Scotia Mine Disaster

Historical Marker #2314 in Letcher County notes the tragic mine explosions that occurred at Scotia Mine in 1976. The accidents are considered two of the worst mine disasters in U.S. history.

The Scotia Mine began operations in 1962 and was a subsidiary of the Blue Diamond Coal Company. It was located in the Ovenfork Community of Letcher County, about fourteen miles northeast of the town of Cumberland (Harlan County, Kentucky). On March 9, 1976, at approximately 11:45 a.m., an explosion caused by coal dust and gasses rocked the Scotia mine. Two days later, a second explosion happened. The first explosion killed fifteen miners; the second killed eleven. Investigators believed that the explosions were caused by methane gasses that were ignited by a spark caused by a battery-powered locomotive or another electric device. A lack of ventilation figured prominently in the accidents.

The explosions at Scotia led to the passage of the Federal Mine Safety and Health Act of 1977. This law strengthened the previously passed 1969 act, which, at the time, had been the most significant legislation on mine safety ever adopted in the U.S. The 1977 law also moved the Mine Safety and Health Administration from the Department of the Interior to the Department of Labor.

The widows of 15 of the men who died in the Scotia Mine explosions sued the parent company, Blue Diamond Coal, for $60 million in a wrongful death and negligence suit (Boggs v. Blue Diamond Coal Company). Their suit was initially rejected, because the judge found that Kentucky's Workman's Compensation Law exempted parent company's from tort liability. The U.S. Sixth Circuit Court of Appeals allowed the case to go forward. In 1980, Blue Diamond settled with the widows, providing $5.5 million in payment.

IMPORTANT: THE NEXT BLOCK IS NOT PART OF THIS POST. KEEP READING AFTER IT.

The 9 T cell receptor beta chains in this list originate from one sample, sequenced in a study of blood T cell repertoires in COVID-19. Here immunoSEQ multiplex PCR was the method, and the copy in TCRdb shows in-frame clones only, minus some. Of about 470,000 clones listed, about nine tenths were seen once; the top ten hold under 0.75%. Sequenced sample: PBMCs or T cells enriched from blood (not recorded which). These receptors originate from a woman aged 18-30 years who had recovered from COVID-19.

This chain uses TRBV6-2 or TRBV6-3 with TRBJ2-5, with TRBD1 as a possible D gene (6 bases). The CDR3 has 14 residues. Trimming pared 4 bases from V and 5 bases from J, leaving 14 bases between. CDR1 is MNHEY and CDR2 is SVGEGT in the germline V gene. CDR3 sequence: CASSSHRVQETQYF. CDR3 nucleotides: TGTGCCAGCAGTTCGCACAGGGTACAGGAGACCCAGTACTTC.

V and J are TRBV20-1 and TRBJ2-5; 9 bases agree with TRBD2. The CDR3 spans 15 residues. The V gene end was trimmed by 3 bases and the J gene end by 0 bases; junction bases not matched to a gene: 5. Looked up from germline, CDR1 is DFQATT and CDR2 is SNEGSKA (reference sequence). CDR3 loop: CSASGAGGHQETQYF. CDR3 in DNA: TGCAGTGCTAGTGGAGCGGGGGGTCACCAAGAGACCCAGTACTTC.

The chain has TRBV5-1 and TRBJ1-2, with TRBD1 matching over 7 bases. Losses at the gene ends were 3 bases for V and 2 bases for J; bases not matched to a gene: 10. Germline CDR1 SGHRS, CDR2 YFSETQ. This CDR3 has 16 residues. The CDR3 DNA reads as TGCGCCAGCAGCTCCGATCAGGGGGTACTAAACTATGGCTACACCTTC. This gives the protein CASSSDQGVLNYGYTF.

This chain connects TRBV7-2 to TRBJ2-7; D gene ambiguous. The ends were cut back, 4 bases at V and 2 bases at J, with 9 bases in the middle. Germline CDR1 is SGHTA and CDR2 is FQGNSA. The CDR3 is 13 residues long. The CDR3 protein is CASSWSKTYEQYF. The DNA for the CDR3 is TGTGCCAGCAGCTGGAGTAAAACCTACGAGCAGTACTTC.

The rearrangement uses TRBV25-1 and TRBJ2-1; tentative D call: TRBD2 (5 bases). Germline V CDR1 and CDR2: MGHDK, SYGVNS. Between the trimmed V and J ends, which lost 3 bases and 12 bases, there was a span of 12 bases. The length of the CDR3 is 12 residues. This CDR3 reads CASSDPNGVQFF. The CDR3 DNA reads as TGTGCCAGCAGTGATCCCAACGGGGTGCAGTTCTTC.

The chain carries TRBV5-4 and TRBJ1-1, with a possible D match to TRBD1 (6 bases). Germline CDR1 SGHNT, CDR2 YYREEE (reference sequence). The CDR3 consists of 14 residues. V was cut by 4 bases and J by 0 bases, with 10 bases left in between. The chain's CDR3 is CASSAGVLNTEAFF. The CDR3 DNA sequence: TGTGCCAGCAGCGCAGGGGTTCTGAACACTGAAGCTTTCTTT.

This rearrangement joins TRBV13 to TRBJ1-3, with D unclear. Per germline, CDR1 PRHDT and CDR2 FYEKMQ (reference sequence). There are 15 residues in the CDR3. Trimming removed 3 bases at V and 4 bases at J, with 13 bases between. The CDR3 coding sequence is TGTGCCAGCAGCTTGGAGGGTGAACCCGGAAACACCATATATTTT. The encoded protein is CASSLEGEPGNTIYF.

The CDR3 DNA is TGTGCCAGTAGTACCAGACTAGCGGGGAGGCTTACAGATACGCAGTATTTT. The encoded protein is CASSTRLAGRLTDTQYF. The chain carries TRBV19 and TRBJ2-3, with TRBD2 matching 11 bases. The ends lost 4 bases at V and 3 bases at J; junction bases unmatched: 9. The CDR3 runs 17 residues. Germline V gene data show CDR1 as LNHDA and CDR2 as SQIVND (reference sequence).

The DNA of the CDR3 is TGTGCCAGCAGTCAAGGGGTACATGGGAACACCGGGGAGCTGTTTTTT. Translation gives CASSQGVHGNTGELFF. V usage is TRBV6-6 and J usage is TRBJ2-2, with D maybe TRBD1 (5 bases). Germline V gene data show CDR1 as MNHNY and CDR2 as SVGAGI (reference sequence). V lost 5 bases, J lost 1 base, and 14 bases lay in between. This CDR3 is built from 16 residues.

The Scotia mine was also faced criminal charges. In 1982, the Mine pleaded guilty to two charges and no contest to another three criminal charges. They were fined $80,000. The judge in the criminal case allowed Scotia/Blue Diamond to contribute $60,000 to charitable organizations that provided support in the aftermath of the explosions.

The marker reads:


One of the worst mine disasters in U.S. history. Faulty equipment ignited methane & coal dust due to lack of proper ventilation. On Mar. 9 & 11, 1976, twin explosions took the lives of 26 coal miners and federal mine inspectors in the Scotia mines located nearby. This led to the passage of the Federal Mine Safety & Health Act of 1977.


(Reverse) In honor of those who lost their lives: R.M. Sammons, K. Kiser, G. Tussey, D. Gibbs, J. Williams, T.R. Scott, E.S. Combs, R. McKnight, D. Widner, E. Galloway, K. Turner, W. Turner, L.D. McKnight, G. Barker, D. Boggs, J. Hackworth, V. Coots, J. Sturgill, C. Polly, R. Griffith, M. Sturgill, D. Creech, L. Peavy, J.W. Sturgill, I.G. Sparkman, and J.B. Holbrook.

This marker was dedicated on March 9, 2010, the 34 anniversary of the explosion.